interfere, or whether the authorities have removed the book in
ignorance of the steady demand which there has been for it on the
part of at least one reader, are points I cannot determine. All I
know is that the book is gone, and I feel as Wordsworth is generally
supposed to have felt when he became aware that Lucy was in her
grave, and exclaimed so emphatically that this would make a
considerable difference to him, or words to that effect.

Now I think of it, Frost's "Lives of Eminent Christians" was very
like Lucy. The one resided at Dovedale in Derbyshire, the other in
Great Russell Street, Bloomsbury. I admit that I do not see the
resemblance here at this moment, but if I try to develop my
perception I shall doubtless ere long find a marvellously striking
one. In other respects, however, than mere local habitat the
likeness is obvious. Lucy was not particularly attractive either
inside or out--no more was Frost's "Lives of Eminent Christians";
there were few to praise her, and of those few still fewer could
bring themselves to like her; indeed, Wordsworth himself seems to
have been the only person who thought much about her one way or the
other. In like manner, I believe I was the only reader who thought
much one way or the other about Frost's "Lives of Eminent
Christians," but this in itself was one of the attractions of the
book; and as for the grief we respectively felt and feel, I believe
my own to be as deep as Wordsworth's, if not more so.

I said above, "as Wordsworth is generally supposed to have felt";
for any one imbued with the spirit of modern science will read
Wordsworth's poem with different eyes from those of a mere literary
critic. He will note that Wordsworth is most careful not to explain
the nature of the difference which the death of Lucy will occasion
to him. He tells us that there will be a difference; but there the
matter ends. The superficial reader takes it that he was very sorry
she was dead; it is, of course, possible that he may have actually
been so, but he has not said this. On the contrary, he has hinted
plainly that she was ugly, and generally disliked; she was only like
a violet when she was half-hidden from the view, and only fair as a
star when there were so few stars out that it was practically
impossible to make an invidious comparison. If there were as many
as even two stars the likeness was felt to be at an end. If
Wordsworth had imprudently promised to marry this young person
during a time when he had been unusually long in keeping to good
resolutions, and had afterwards seen some one whom he liked better,
then Lucy's death would undoubtedly have made a considerable
difference to him, and this is all that he has ever said that it
would do. What right have we to put glosses upon the masterly
reticence of a poet, and credit him with feelings possibly the very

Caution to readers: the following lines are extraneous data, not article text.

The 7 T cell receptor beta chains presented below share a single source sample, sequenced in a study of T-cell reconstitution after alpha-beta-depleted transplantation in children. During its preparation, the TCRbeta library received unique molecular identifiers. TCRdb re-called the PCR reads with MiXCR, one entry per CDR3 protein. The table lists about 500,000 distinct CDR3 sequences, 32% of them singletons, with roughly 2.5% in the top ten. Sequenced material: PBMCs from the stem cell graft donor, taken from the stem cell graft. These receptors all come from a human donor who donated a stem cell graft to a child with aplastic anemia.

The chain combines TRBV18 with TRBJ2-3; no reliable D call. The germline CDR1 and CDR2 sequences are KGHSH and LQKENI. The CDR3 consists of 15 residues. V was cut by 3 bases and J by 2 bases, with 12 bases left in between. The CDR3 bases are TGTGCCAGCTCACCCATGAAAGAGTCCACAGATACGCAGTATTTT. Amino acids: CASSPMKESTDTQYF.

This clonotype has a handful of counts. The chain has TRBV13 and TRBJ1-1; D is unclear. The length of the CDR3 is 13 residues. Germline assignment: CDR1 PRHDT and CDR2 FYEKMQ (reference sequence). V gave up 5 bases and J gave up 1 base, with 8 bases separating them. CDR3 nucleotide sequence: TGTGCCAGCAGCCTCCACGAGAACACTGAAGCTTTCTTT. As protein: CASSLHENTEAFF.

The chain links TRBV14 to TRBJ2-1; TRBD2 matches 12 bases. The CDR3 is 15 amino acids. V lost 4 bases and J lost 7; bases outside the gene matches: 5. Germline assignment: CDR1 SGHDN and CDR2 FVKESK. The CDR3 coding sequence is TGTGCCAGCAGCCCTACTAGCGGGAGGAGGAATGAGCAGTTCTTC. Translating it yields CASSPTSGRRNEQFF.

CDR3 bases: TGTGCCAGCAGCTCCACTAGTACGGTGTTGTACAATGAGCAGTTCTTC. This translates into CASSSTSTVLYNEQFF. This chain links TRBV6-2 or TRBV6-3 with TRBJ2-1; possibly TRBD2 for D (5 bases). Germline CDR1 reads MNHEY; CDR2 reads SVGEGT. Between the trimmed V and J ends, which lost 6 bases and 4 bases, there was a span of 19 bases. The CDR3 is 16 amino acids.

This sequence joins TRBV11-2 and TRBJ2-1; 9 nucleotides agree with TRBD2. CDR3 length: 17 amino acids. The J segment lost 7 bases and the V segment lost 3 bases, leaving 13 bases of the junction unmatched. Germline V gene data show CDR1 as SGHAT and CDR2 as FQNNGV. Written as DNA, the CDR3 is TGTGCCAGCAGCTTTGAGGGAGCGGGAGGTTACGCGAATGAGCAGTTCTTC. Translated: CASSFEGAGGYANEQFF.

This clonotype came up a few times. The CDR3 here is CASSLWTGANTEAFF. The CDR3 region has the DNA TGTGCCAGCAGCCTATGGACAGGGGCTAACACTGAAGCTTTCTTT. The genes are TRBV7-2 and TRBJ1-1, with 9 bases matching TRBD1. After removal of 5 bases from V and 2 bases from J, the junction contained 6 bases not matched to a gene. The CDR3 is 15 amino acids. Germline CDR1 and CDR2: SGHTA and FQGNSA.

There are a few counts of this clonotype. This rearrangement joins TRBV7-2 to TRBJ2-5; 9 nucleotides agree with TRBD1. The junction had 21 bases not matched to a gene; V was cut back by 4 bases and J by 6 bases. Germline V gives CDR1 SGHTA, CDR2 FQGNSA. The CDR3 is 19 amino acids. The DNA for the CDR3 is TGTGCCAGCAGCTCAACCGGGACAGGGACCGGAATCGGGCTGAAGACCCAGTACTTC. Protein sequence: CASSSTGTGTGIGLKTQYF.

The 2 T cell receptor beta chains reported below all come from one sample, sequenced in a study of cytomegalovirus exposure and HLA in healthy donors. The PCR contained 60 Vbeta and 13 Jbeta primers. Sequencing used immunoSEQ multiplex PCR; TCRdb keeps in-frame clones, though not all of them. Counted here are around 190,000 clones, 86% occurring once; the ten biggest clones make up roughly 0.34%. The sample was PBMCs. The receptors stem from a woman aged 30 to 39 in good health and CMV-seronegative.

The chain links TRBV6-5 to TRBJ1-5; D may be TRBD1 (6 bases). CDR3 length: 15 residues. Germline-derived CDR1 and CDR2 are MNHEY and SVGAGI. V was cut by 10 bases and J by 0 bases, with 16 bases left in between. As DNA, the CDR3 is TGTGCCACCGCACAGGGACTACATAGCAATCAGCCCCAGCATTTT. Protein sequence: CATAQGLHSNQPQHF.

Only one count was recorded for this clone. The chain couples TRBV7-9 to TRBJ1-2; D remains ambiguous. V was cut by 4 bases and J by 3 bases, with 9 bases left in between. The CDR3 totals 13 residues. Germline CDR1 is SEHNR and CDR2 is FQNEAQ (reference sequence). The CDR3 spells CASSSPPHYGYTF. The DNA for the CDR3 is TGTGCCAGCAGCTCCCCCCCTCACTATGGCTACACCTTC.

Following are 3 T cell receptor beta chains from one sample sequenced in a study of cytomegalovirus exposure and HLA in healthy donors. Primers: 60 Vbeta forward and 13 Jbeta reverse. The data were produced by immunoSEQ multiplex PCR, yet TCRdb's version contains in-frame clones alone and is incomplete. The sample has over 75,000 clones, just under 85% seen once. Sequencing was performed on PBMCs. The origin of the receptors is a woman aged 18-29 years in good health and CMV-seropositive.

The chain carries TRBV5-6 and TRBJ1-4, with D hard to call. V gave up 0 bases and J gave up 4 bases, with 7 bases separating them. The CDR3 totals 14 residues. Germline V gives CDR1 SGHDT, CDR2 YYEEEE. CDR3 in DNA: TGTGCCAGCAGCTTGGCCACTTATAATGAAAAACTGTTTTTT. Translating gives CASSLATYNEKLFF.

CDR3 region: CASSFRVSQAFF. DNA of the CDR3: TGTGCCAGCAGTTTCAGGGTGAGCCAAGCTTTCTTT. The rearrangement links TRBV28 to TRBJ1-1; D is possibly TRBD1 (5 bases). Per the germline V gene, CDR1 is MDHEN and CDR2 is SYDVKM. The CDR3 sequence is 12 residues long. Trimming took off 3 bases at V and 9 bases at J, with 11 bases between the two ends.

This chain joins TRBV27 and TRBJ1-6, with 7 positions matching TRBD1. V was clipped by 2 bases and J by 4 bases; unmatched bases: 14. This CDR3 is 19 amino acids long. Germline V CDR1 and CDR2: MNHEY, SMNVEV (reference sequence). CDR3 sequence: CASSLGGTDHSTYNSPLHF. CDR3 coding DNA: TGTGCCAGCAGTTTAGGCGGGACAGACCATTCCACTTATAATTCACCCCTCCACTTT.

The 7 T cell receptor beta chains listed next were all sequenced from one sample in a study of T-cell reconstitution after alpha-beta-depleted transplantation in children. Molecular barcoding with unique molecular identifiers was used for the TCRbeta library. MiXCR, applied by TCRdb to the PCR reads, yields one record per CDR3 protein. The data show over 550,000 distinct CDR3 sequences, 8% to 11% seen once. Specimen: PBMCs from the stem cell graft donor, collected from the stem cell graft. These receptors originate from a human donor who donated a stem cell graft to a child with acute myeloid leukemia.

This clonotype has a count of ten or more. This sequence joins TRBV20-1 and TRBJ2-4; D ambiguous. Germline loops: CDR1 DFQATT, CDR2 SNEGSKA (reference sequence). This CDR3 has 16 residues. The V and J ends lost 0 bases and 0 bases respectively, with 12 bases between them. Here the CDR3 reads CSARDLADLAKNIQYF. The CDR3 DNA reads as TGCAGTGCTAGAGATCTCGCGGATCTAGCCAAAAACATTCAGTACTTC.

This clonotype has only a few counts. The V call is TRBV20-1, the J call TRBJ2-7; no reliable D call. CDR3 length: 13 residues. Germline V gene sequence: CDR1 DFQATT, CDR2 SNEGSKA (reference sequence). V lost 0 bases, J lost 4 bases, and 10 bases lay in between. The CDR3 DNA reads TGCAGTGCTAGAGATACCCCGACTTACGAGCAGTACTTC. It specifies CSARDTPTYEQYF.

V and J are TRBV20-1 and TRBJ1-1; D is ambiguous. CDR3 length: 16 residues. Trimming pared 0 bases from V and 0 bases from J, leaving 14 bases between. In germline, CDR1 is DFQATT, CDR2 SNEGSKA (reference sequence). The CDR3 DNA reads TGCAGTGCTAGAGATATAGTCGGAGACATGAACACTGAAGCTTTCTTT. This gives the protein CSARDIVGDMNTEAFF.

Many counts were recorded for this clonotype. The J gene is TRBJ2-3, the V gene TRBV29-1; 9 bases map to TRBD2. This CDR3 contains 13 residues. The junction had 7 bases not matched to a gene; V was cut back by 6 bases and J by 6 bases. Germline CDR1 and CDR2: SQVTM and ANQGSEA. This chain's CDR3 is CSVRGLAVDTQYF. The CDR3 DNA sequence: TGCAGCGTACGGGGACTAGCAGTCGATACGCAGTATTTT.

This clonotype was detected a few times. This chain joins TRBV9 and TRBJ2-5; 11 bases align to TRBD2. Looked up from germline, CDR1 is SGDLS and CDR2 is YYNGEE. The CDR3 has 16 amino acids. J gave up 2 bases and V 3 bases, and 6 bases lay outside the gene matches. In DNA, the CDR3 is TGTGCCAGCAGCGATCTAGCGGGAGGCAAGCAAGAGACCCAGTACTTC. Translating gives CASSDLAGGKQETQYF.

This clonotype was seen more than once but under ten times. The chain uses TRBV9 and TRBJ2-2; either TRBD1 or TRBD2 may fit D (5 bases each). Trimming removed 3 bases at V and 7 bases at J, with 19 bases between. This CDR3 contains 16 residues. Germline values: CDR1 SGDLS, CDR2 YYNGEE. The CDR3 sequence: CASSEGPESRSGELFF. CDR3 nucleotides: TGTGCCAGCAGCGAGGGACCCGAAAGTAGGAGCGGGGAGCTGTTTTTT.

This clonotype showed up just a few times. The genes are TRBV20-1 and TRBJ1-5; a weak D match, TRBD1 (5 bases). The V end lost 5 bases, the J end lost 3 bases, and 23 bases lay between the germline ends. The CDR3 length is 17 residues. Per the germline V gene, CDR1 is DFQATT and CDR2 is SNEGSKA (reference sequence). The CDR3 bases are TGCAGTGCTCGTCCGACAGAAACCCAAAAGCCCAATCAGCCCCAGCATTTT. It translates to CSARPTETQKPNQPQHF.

reverse of those he actually entertained?

Sometimes, indeed, I have been inclined to think that a mystery is
being hinted at more dark than any critic has suspected. I do not
happen to possess a copy of the poem, but the writer, if I am not
mistaken, says that "few could know when Lucy ceased to be."
"Ceased to be" is a suspiciously euphemistic expression, and the
words "few could know" are not applicable to the ordinary peaceful
death of a domestic servant such as Lucy appears to have been. No
matter how obscure the deceased, any number of people commonly can
know the day and hour of his or her demise, whereas in this case we
are expressly told it would be impossible for them to do so.
Wordsworth was nothing if not accurate, and would not have said that
few could know, but that few actually did know, unless he was aware
of circumstances that precluded all but those implicated in the
crime of her death from knowing the precise moment of its
occurrence. If Lucy was the kind of person not obscurely pourtrayed
in the poem; if Wordsworth had murdered her, either by cutting her
throat or smothering her, in concert, perhaps, with his friends
Southey and Coleridge; and if he had thus found himself released
from an engagement which had become irksome to him, or possibly from
the threat of an action for breach of promise, then there is not a
syllable in the poem with which he crowns his crime that is not
alive with meaning. On any other supposition to the general reader
it is unintelligible.

We cannot be too guarded in the interpretations we put upon the
words of great poets. Take the young lady who never loved the dear
gazelle--and I don't believe she did; we are apt to think that Moore
intended us to see in this creation of his fancy a sweet, amiable,
but most unfortunate young woman, whereas all he has told us about
her points to an exactly opposite conclusion. In reality, he wished
us to see a young lady who had been an habitual complainer from her
earliest childhood; whose plants had always died as soon as she
bought them, while those belonging to her neighbours had flourished.
The inference is obvious, nor can we reasonably doubt that Moore
intended us to draw it; if her plants were the very first to fade